“Human cAMP/Ca2+ Pathway Finder Gene Array” Screening

HPASMC were grown to confluence in 6 separate 75-cm2 tissue culture flasks, serum starved in Dulbecco's modified Eagle's medium/Glutamax for 24 h then treated with ET-1 (1 × 10−7 m) for 4 h (3 flasks) or vehicle control for 4 h (3 flasks). Total RNA for each flask was isolated according to the manufacturer's instructions for the RNeasy plus kit (Qiagen Ltd., Crawley, UK). Biotin-labeled 1st strand cDNA probe sets (from control and test RNA populations) were synthesized from total RNA using the GE Array® Q kit from SuperArray (Tebu-Bio, Peterborough. UK). Briefly 1 μg of total RNA was annealed to the Human cAMP/Ca2+ PathwayFinder (P) primer set followed by 1st strand cDNA synthesis with the GE-Array Q synthesis kit. 1st strand cDNA, then linear PCR amplified in the presence of biotin-16-UTP (Roche) using the AmpoLabeling-Linear PCR probe synthesis kit (SuperArray, Tebu-Bio, Peterborough. UK). 2 Human cAMP/Ca2+ Pathway Finder arrays were screened using the probes from control and ET-1-treated HPAMC as per the manufacturer's protocol, developed with a chemiluminescent detection kit (SuperArray, Tebu-Bio, Peterborough, UK), and exposed to Hyperfilm x-ray film (GE Healthcare). Array results were analyzed with the GE Array Expression Analysis Suite. Positive results were set at 2-fold greater than control for each array.

Enzyme-linked Immunosorbent Assay (ELISA)

ELISA for amphiregulin (R&D Systems, Abingdon, UK) was performed according to the manufacturer's protocol. All assay points were performed in triplicate on 24-well plates in a final volume of 500 μl.

siRNA Validation of COX-2 and IP Receptor Inhibition

HPASMC in 24-well plates were transfected with 10 nm COX-2 siRNA (Qiagen, Hs_PTGS2–1HP), 10 nm IP receptor siRNA (Hs_PTGIR_1HP), or 10 nm negative control siRNA (AllStars Negative control, Qiagen, Hilden, Germany) with 6.6 μl of HiPerFect (Qiagen, Hilden, Germany) for 72 h. After serum starvation for 24 h and ET-1 addition for 2 h, total RNA extraction and reverse transcriptase Q-PCR was performed as above. PTGIR gene-specific primer sequences were: PTGIR sense, GGTGACCGGACTGGCGGCC, and PTGIR antisense, GGCTCAGCGCCAGGCAGCGCTC.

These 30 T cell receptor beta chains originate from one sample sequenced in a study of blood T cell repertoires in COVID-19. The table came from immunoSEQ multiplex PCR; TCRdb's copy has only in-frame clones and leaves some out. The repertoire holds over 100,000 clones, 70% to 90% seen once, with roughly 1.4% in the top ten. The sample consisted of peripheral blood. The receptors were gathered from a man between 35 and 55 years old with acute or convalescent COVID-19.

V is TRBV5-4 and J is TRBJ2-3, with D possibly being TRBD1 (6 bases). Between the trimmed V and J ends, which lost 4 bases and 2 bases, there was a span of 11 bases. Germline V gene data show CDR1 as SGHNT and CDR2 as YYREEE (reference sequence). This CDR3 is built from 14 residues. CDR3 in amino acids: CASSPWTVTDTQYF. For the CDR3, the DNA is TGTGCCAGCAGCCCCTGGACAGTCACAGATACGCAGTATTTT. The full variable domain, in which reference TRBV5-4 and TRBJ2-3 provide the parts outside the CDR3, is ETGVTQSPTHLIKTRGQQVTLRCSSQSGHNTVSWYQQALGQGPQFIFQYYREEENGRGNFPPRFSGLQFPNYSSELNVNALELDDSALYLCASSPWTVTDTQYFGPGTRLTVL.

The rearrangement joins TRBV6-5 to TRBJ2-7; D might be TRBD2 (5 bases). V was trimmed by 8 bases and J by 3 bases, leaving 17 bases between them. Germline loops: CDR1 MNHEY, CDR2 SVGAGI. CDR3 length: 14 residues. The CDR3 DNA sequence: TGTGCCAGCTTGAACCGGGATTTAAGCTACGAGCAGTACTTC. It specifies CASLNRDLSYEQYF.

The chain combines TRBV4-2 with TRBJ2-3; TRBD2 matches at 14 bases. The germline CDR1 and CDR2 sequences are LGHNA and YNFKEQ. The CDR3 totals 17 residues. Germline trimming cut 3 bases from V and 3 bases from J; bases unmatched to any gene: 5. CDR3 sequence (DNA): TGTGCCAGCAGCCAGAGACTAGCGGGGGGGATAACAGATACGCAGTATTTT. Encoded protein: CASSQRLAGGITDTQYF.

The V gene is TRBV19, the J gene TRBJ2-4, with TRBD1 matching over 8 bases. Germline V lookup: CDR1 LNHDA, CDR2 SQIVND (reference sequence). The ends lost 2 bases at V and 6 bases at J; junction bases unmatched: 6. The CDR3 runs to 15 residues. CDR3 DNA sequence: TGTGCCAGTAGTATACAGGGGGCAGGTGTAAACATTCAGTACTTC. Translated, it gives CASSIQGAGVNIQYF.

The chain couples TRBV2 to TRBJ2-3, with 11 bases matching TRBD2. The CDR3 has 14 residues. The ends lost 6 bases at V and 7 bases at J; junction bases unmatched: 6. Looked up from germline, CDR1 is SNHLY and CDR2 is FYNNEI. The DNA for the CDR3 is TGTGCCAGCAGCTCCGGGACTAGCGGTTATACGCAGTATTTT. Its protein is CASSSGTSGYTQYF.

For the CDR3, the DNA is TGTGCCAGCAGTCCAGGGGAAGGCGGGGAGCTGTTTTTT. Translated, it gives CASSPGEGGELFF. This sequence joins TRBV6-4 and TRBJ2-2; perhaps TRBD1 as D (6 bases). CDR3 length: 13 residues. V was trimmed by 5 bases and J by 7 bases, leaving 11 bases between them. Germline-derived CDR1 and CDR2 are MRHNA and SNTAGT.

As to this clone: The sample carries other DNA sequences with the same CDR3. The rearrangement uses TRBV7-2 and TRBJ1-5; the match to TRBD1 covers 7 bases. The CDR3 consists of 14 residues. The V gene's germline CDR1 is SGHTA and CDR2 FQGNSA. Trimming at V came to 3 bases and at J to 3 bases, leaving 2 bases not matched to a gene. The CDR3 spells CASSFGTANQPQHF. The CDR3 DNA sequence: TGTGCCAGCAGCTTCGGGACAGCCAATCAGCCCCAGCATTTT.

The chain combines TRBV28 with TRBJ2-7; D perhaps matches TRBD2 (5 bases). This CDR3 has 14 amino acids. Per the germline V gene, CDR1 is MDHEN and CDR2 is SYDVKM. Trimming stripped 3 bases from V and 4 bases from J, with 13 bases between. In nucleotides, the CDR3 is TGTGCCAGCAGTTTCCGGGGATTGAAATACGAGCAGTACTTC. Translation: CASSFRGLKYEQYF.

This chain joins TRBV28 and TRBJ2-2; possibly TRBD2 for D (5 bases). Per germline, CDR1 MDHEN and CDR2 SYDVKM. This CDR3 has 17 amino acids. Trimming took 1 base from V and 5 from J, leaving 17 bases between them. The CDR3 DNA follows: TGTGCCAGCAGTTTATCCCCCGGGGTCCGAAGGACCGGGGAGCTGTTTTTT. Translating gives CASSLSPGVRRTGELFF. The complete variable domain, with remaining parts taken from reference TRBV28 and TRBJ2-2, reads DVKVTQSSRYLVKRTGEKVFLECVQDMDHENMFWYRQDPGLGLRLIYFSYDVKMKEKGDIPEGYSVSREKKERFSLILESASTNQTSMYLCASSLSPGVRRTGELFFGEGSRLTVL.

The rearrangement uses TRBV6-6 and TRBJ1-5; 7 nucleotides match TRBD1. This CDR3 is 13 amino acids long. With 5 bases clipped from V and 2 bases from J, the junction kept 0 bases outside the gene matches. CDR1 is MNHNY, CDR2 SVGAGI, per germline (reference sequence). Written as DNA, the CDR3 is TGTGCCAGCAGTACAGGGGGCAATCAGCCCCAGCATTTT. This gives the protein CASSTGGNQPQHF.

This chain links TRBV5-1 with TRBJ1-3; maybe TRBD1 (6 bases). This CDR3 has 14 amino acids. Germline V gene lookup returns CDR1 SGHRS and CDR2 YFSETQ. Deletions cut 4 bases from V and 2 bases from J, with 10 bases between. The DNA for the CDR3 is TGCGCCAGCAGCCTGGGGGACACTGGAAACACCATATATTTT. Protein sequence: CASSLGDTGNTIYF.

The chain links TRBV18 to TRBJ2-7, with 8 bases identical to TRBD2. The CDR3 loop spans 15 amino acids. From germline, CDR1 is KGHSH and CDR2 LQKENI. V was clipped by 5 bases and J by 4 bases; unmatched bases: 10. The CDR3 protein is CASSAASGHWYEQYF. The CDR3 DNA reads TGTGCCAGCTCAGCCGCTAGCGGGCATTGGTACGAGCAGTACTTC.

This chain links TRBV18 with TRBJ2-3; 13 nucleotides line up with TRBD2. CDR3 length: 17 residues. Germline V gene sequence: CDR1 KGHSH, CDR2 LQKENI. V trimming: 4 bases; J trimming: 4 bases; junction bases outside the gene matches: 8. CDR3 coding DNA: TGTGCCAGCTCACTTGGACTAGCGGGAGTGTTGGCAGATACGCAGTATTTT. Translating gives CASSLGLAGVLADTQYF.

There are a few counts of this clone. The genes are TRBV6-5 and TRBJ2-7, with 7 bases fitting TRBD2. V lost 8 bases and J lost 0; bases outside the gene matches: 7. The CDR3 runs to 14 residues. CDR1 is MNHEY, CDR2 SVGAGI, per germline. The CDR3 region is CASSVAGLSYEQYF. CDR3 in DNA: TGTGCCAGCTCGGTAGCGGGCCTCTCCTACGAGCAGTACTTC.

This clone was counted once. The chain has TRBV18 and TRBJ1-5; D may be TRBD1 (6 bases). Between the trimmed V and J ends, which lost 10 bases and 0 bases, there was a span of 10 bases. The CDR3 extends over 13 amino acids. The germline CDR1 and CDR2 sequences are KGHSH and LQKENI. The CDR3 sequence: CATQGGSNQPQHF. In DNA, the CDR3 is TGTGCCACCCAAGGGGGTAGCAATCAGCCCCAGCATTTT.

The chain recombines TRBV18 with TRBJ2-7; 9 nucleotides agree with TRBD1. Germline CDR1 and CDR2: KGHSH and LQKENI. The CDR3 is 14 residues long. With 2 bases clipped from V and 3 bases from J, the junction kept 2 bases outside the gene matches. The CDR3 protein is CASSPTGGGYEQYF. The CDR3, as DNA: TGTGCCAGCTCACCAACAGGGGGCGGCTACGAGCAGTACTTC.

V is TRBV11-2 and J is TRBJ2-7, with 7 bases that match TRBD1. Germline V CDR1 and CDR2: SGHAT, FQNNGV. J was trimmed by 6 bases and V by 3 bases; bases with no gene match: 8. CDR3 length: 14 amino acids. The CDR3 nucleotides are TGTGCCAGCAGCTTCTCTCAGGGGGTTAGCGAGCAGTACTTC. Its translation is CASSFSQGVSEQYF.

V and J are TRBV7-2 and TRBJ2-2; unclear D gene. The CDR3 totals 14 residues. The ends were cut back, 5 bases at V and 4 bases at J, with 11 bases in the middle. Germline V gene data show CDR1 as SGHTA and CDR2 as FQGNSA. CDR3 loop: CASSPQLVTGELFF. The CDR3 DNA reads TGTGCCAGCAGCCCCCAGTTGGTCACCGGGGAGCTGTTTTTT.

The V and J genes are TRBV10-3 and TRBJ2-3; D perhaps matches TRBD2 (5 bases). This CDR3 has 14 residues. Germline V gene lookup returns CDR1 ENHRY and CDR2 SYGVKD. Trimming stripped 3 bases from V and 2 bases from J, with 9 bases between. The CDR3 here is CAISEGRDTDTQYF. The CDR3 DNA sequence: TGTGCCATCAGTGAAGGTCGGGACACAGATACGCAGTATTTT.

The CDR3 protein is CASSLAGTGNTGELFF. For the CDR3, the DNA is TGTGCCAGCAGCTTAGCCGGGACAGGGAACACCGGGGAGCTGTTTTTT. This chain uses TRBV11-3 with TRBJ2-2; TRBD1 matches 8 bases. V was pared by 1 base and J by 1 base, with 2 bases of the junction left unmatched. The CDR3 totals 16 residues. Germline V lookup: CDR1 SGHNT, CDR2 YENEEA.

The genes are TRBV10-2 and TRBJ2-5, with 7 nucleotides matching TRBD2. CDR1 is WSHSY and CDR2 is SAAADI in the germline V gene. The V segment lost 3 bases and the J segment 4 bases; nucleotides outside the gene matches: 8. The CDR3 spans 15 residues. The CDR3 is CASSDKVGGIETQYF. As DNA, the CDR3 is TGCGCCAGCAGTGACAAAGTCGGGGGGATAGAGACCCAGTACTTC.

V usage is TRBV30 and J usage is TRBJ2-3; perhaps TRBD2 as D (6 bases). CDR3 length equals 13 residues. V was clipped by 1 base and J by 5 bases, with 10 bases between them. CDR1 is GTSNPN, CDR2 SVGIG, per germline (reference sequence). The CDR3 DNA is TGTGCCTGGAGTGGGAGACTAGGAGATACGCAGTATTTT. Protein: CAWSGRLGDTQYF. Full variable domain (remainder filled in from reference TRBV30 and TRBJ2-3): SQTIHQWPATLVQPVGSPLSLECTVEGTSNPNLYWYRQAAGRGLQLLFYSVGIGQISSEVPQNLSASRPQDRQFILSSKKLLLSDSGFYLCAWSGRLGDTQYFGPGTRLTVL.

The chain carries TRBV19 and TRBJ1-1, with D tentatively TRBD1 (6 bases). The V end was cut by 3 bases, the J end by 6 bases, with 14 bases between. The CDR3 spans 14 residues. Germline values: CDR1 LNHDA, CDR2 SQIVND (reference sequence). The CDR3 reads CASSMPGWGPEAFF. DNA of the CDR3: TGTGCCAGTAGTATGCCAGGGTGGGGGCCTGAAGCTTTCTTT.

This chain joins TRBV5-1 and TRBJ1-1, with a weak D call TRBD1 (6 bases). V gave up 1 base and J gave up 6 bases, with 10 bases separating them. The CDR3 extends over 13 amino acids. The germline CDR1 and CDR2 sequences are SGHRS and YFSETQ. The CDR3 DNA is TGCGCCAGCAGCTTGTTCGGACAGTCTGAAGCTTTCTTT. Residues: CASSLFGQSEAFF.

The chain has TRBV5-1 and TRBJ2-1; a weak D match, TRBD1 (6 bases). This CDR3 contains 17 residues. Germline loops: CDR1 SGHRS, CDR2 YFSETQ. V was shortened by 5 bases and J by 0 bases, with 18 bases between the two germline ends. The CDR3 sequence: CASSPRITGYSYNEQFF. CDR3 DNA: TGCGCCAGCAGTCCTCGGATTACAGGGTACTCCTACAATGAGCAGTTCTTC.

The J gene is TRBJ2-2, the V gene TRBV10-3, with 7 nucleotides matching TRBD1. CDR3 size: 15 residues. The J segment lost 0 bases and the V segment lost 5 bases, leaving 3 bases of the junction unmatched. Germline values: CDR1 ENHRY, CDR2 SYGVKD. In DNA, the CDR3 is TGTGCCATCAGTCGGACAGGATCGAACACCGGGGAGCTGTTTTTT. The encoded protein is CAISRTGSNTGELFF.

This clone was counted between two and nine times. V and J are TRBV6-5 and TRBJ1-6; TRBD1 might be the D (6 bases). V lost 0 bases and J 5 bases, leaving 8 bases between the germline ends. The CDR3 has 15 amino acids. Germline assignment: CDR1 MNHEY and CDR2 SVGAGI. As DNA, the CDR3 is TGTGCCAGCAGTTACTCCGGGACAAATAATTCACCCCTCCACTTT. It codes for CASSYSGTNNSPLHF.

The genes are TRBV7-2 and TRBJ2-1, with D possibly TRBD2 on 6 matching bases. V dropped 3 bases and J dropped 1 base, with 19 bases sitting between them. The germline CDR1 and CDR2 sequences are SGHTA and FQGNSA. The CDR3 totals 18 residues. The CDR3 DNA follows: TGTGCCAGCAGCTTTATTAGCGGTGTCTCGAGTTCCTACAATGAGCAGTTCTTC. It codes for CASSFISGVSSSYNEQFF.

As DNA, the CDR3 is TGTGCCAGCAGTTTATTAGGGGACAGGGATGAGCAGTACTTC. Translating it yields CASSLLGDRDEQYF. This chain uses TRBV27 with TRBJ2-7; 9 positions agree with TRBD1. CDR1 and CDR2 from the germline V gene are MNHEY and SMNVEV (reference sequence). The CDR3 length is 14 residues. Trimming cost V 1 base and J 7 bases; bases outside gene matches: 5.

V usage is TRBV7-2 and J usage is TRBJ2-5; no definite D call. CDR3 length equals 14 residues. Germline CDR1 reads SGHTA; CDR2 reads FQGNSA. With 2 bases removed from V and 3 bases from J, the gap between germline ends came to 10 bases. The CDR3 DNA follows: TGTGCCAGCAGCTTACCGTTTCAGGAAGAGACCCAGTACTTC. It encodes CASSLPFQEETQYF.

Data Analysis

Statistical analysis of test (induced) and test + inhibitor or test + antagonist were subjected to a paired t test using GraphPad Prism (GraphPad, San Diego, CA). p values were scored as significant for 0.01 to 0.05 (*), 0.001 to 0.01 (**), and <0.001 (***).


Endothelin-1 Induces Arachidonic Acid Release, COX-2 Expression, COX-2-dependent PGI2, and PGE2 Secretion by Pulmonary Artery Smooth Muscle Cells

HPAMSC ETa Receptors Are Coupled to cAMP Synthesis

ETa and ETb receptor mRNA and proteins were analyzed by Q-PCR and Western blot. HPASMC express proportionally more ETa mRNA (Fig. 1A) and protein, in membrane preparations, than the ETb receptor (Fig. 1B). ET-1 (3 × 10−10 to 1 × 10−6 m) stimulated intracellular cAMP synthesis (Fig. 1C). Although the ETa receptor expressed in smooth muscle is generally observed to be Gαq coupled to changes in [Ca2+]i and intracellular diacylglycerol (15, 16), we found that pre-treatment of HPASMC with the ETa receptor antagonist BQ123 (17) or the dual specific ETa/ETb antagonist Bosentan (18) (Fig. 1D) was more effective at inhibiting ET-1-induced cAMP synthesis than the ETb selective antagonist BQ788 (19) implying that ET-1-stimulated cAMP synthesis is mainly via the ETa receptor.

HPASMC expresses both ETa and ETb receptors. A, Q-PCR of 10 ng of 1st strand cDNA from HPASMC probed for the ETa receptor and ETb receptors with comparative CtCt) to the β2-microglobulin gene. B, Western blot analysis of 20 μg ...

COX-2-derived Prostanoids Are Responsible for ET-1-induced cAMP Synthesis

Pre-treatment of HPASMC with the COX-2 selective inhibitor NS398 (1 × 10−6 m) (20) or the non-selective COX1/2 inhibitor, indomethacin (1 × 10−6 m), eliminated ET-1 induction of cAMP synthesis, implying that autocrine COX-2-derived prostanoids were responsible for coupling ET-1/ETa to cAMP synthesis (Fig. 2A). Consistent with this, exogenously applied PGE2 (1 × 10−6 m) or PGI2 (1 × 10−6 m) stimulated cAMP synthesis. As would be expected indomethacin had no effect on PGI2/PGE2-induced cAMP synthesis (Fig. 2A).